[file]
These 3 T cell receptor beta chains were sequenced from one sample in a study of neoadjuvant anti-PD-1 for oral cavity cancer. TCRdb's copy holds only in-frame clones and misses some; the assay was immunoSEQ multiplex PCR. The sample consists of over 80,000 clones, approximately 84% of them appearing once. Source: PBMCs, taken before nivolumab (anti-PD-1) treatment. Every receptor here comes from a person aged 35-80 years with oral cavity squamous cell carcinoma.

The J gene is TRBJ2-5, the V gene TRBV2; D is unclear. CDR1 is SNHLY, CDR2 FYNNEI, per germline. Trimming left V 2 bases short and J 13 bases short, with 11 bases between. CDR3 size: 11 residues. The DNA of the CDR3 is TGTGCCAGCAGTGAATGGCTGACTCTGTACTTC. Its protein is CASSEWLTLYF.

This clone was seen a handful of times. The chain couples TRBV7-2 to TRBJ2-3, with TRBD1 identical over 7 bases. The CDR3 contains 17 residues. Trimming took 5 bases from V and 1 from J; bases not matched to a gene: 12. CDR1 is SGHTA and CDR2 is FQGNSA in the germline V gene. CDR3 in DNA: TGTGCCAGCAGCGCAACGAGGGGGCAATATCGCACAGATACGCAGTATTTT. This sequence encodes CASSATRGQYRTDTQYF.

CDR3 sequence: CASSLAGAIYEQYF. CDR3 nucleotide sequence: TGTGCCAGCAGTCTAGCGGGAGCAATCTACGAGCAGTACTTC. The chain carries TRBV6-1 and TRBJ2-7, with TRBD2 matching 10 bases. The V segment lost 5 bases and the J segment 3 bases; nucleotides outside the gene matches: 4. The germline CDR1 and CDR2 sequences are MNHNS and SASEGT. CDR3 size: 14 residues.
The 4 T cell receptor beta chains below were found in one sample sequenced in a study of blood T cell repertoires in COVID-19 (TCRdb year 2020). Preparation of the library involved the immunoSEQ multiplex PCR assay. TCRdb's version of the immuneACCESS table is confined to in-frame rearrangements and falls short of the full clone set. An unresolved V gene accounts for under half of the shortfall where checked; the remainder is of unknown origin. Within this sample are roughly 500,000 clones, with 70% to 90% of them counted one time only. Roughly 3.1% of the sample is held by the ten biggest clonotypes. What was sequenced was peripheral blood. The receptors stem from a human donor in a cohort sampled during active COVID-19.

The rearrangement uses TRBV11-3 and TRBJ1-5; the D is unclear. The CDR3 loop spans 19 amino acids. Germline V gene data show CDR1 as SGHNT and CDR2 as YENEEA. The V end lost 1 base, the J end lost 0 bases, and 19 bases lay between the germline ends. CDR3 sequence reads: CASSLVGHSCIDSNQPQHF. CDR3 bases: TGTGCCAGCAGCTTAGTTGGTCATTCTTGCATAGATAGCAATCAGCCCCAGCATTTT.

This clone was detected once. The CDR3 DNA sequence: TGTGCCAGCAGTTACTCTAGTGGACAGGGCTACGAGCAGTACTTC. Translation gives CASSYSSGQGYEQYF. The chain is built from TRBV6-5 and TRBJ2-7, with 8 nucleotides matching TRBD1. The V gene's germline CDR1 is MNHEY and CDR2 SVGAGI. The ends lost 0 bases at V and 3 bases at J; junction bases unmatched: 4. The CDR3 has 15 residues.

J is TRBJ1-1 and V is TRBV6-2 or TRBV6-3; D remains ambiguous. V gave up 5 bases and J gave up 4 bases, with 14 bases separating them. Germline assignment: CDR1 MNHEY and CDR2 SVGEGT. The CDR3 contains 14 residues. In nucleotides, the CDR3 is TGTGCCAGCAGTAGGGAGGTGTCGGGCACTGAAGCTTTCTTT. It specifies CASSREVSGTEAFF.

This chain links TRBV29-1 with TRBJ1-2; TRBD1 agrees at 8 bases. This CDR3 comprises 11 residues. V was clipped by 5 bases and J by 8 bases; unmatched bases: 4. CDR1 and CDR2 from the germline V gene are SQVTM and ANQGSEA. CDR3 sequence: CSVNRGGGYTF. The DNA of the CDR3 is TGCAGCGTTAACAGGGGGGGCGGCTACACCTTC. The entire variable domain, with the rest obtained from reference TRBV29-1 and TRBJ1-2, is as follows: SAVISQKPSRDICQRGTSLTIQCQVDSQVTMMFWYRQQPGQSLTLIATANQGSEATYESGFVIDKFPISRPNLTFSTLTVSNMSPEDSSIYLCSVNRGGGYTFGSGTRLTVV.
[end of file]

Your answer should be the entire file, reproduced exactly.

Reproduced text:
These 3 T cell receptor beta chains were sequenced from one sample in a study of neoadjuvant anti-PD-1 for oral cavity cancer. TCRdb's copy holds only in-frame clones and misses some; the assay was immunoSEQ multiplex PCR. The sample consists of over 80,000 clones, approximately 84% of them appearing once. Source: PBMCs, taken before nivolumab (anti-PD-1) treatment. Every receptor here comes from a person aged 35-80 years with oral cavity squamous cell carcinoma.

The J gene is TRBJ2-5, the V gene TRBV2; D is unclear. CDR1 is SNHLY, CDR2 FYNNEI, per germline. Trimming left V 2 bases short and J 13 bases short, with 11 bases between. CDR3 size: 11 residues. The DNA of the CDR3 is TGTGCCAGCAGTGAATGGCTGACTCTGTACTTC. Its protein is CASSEWLTLYF.

This clone was seen a handful of times. The chain couples TRBV7-2 to TRBJ2-3, with TRBD1 identical over 7 bases. The CDR3 contains 17 residues. Trimming took 5 bases from V and 1 from J; bases not matched to a gene: 12. CDR1 is SGHTA and CDR2 is FQGNSA in the germline V gene. CDR3 in DNA: TGTGCCAGCAGCGCAACGAGGGGGCAATATCGCACAGATACGCAGTATTTT. This sequence encodes CASSATRGQYRTDTQYF.

CDR3 sequence: CASSLAGAIYEQYF. CDR3 nucleotide sequence: TGTGCCAGCAGTCTAGCGGGAGCAATCTACGAGCAGTACTTC. The chain carries TRBV6-1 and TRBJ2-7, with TRBD2 matching 10 bases. The V segment lost 5 bases and the J segment 3 bases; nucleotides outside the gene matches: 4. The germline CDR1 and CDR2 sequences are MNHNS and SASEGT. CDR3 size: 14 residues.
The 4 T cell receptor beta chains below were found in one sample sequenced in a study of blood T cell repertoires in COVID-19 (TCRdb year 2020). Preparation of the library involved the immunoSEQ multiplex PCR assay. TCRdb's version of the immuneACCESS table is confined to in-frame rearrangements and falls short of the full clone set. An unresolved V gene accounts for under half of the shortfall where checked; the remainder is of unknown origin. Within this sample are roughly 500,000 clones, with 70% to 90% of them counted one time only. Roughly 3.1% of the sample is held by the ten biggest clonotypes. What was sequenced was peripheral blood. The receptors stem from a human donor in a cohort sampled during active COVID-19.

The rearrangement uses TRBV11-3 and TRBJ1-5; the D is unclear. The CDR3 loop spans 19 amino acids. Germline V gene data show CDR1 as SGHNT and CDR2 as YENEEA. The V end lost 1 base, the J end lost 0 bases, and 19 bases lay between the germline ends. CDR3 sequence reads: CASSLVGHSCIDSNQPQHF. CDR3 bases: TGTGCCAGCAGCTTAGTTGGTCATTCTTGCATAGATAGCAATCAGCCCCAGCATTTT.

This clone was detected once. The CDR3 DNA sequence: TGTGCCAGCAGTTACTCTAGTGGACAGGGCTACGAGCAGTACTTC. Translation gives CASSYSSGQGYEQYF. The chain is built from TRBV6-5 and TRBJ2-7, with 8 nucleotides matching TRBD1. The V gene's germline CDR1 is MNHEY and CDR2 SVGAGI. The ends lost 0 bases at V and 3 bases at J; junction bases unmatched: 4. The CDR3 has 15 residues.

J is TRBJ1-1 and V is TRBV6-2 or TRBV6-3; D remains ambiguous. V gave up 5 bases and J gave up 4 bases, with 14 bases separating them. Germline assignment: CDR1 MNHEY and CDR2 SVGEGT. The CDR3 contains 14 residues. In nucleotides, the CDR3 is TGTGCCAGCAGTAGGGAGGTGTCGGGCACTGAAGCTTTCTTT. It specifies CASSREVSGTEAFF.

This chain links TRBV29-1 with TRBJ1-2; TRBD1 agrees at 8 bases. This CDR3 comprises 11 residues. V was clipped by 5 bases and J by 8 bases; unmatched bases: 4. CDR1 and CDR2 from the germline V gene are SQVTM and ANQGSEA. CDR3 sequence: CSVNRGGGYTF. The DNA of the CDR3 is TGCAGCGTTAACAGGGGGGGCGGCTACACCTTC. The entire variable domain, with the rest obtained from reference TRBV29-1 and TRBJ1-2, is as follows: SAVISQKPSRDICQRGTSLTIQCQVDSQVTMMFWYRQQPGQSLTLIATANQGSEATYESGFVIDKFPISRPNLTFSTLTVSNMSPEDSSIYLCSVNRGGGYTFGSGTRLTVV.